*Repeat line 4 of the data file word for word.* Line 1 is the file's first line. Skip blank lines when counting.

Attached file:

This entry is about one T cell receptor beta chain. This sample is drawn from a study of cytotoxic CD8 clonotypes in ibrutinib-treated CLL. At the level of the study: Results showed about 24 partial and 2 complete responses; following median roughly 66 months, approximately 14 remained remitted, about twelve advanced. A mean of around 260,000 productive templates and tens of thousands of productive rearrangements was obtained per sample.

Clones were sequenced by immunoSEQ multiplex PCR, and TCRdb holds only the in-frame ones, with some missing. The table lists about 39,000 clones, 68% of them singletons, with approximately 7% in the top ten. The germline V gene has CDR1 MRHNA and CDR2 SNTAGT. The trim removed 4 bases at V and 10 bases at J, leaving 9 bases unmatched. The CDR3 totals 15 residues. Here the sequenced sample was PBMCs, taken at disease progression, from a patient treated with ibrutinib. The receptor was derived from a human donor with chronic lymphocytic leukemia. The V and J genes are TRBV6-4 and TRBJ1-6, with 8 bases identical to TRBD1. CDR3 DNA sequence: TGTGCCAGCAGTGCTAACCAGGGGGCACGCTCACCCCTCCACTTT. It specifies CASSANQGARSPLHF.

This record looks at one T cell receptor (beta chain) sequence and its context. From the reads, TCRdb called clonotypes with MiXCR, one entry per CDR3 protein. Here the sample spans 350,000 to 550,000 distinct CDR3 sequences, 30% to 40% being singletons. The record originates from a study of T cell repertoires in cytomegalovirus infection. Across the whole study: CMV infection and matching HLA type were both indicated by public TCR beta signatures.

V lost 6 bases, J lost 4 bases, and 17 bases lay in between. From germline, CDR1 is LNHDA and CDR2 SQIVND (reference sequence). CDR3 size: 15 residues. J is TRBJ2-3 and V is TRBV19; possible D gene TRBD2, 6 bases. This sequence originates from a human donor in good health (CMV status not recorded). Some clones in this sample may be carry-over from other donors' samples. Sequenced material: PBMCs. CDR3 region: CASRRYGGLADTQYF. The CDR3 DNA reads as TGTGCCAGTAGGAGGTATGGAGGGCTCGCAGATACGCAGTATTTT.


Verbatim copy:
V lost 6 bases, J lost 4 bases, and 17 bases lay in between. From germline, CDR1 is LNHDA and CDR2 SQIVND (reference sequence). CDR3 size: 15 residues. J is TRBJ2-3 and V is TRBV19; possible D gene TRBD2, 6 bases. This sequence originates from a human donor in good health (CMV status not recorded). Some clones in this sample may be carry-over from other donors' samples. Sequenced material: PBMCs. CDR3 region: CASRRYGGLADTQYF. The CDR3 DNA reads as TGTGCCAGTAGGAGGTATGGAGGGCTCGCAGATACGCAGTATTTT.